Shigellosis, also known as bacillary dysentery in its most severe manifestation, is a foodborne illness caused by infection by bacteria of the genus Shigella. It accounts for less than 10% of the reported outbreaks of foodborne illness in the USA. Shigellosis rarely occurs in animals other than humans and other primates like monkeys and chimpanzees. The causative organism is frequently found in water polluted with human feces, and is transmitted via the fecal-oral route. The usual mode of transmission is directly person-to-person hand-to-mouth, in the setting of poor hygiene among children. Ten to fifteen (10-15)% of people affected will die. In the developing world, Shigella causes approximately 165 million cases of severe dysentery and more than 1 million deaths each year, mostly in children in the developing world. Shigella also causes approximately 580,000 cases annually among travelers and military personnel from industrialized countries.
Symptoms may range from mild abdominal discomfort to full-blown dysentery characterized by cramps, diarrhoea, fever, vomiting, blood, pus, or mucus in stools or tenesmus. Onset time is 12 to 50 hours. Infections are associated mucosal ulceration, rectal bleeding, drastic dehydration; fatality may be as high as 10-15% with some strains. Reiter's disease and hemolytic uremic syndrome are possible sequelae that have been reported in the aftermath of shigellosis. Shigella can be transmitted through food. Food known to do so includes salads (potato, tuna, shrimp, macaroni, and chicken), raw vegetables, milk and dairy products, and meat. Contamination of these foods is usually through the fecal-oral route. Fecally contaminated water and unsanitary handling by food handlers are the most common causes of contamination. An estimated 18,000 cases of shigellosis occur annually in the United States. Infants, the elderly, and the infirm are susceptible to the severest symptoms of disease, but all humans are susceptible to some degree. Shigellosis is a very common malady suffered by individuals with Acquired Immune Deficiency Syndrome (AIDS) and AIDS-related complex. Shigellosis is a more common and serious condition in the developing world.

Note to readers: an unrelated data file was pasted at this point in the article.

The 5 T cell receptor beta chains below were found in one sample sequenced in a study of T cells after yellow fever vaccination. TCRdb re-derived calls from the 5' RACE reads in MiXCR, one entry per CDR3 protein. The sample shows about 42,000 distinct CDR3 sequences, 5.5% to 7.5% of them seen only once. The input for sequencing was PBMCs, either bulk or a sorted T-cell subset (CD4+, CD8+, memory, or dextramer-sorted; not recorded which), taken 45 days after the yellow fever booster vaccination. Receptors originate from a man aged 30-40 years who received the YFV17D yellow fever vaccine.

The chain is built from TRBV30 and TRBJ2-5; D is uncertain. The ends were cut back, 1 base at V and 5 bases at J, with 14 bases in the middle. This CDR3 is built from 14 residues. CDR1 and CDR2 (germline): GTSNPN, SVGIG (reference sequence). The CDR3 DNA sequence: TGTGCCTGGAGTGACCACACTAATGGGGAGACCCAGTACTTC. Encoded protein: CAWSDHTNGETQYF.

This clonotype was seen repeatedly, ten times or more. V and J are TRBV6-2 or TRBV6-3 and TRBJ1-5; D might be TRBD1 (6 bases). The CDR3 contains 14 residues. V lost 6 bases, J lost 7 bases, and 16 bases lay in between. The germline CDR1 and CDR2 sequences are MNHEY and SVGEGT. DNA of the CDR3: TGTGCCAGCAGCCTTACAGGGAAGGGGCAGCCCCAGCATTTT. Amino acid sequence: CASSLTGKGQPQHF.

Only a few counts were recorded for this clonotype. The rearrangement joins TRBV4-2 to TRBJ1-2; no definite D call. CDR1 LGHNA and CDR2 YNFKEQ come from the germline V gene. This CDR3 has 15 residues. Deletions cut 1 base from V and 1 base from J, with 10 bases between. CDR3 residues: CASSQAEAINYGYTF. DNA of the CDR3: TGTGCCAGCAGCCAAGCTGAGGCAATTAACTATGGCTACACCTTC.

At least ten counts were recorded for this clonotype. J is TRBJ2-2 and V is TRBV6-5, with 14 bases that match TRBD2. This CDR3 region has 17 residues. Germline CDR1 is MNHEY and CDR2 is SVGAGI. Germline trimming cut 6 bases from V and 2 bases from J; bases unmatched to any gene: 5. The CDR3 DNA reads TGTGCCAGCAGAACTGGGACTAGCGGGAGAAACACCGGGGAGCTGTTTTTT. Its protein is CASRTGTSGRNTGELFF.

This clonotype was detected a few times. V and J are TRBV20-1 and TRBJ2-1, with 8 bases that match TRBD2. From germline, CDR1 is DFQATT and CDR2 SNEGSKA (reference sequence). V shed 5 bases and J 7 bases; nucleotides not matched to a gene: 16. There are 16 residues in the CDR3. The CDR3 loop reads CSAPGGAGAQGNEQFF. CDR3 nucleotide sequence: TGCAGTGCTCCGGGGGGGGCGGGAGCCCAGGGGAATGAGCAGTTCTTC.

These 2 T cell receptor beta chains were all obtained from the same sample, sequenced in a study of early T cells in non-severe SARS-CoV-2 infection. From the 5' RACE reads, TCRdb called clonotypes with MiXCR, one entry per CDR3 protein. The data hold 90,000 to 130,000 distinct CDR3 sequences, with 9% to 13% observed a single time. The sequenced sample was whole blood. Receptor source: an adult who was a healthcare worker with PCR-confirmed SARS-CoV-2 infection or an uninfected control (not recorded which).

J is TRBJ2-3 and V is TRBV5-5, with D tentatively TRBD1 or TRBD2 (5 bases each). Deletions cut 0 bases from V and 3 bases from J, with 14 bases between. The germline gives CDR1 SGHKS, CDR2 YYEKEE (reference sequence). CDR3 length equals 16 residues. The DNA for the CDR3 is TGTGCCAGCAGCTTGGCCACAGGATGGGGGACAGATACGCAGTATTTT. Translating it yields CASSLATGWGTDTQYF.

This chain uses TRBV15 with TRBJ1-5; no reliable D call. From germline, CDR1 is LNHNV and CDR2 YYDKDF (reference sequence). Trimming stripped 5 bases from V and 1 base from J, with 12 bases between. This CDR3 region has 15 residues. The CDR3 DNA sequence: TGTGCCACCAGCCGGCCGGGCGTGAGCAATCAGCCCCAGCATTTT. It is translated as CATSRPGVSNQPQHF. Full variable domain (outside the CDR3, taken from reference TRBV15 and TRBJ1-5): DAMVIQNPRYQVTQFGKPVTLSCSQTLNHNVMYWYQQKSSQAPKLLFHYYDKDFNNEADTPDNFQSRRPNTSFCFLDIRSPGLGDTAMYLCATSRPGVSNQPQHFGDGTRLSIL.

Simple precautions can be taken to prevent getting Shigellosis: wash hands before handling food and thoroughly cook all food before eating. In addition to improved sanitation and hygiene, several vaccine candidates for Shigella are in various stages of development. According to the World Health Organization, candidates include live attenudated, conjugate, ribosomal, and proteosome vaccines.
Treatment consists mainly of replacing fluids and salts lost because of diarrhea. Oral replacement is satisfactory for most people, but some may need to receive fluids intravenously. In most cases, the disease resolves within 4 to 8 days without antibiotics. Severe infections may last 3 to 6 weeks. Antibiotics such as trimethoprim-sulfamethoxazole, norfloxacin, ciprofloxacin, or furazolidone may be given when the person is very young or very old, when the disease is severe, or when there is a high risk of the infection spreading to other people. The severity of the symptoms and the length of time the stool contains Shigella are reduced with antibiotics. Antidiarrheal drugs (such as diphenoxylate or loperamide) may prolong the infection and should not be used.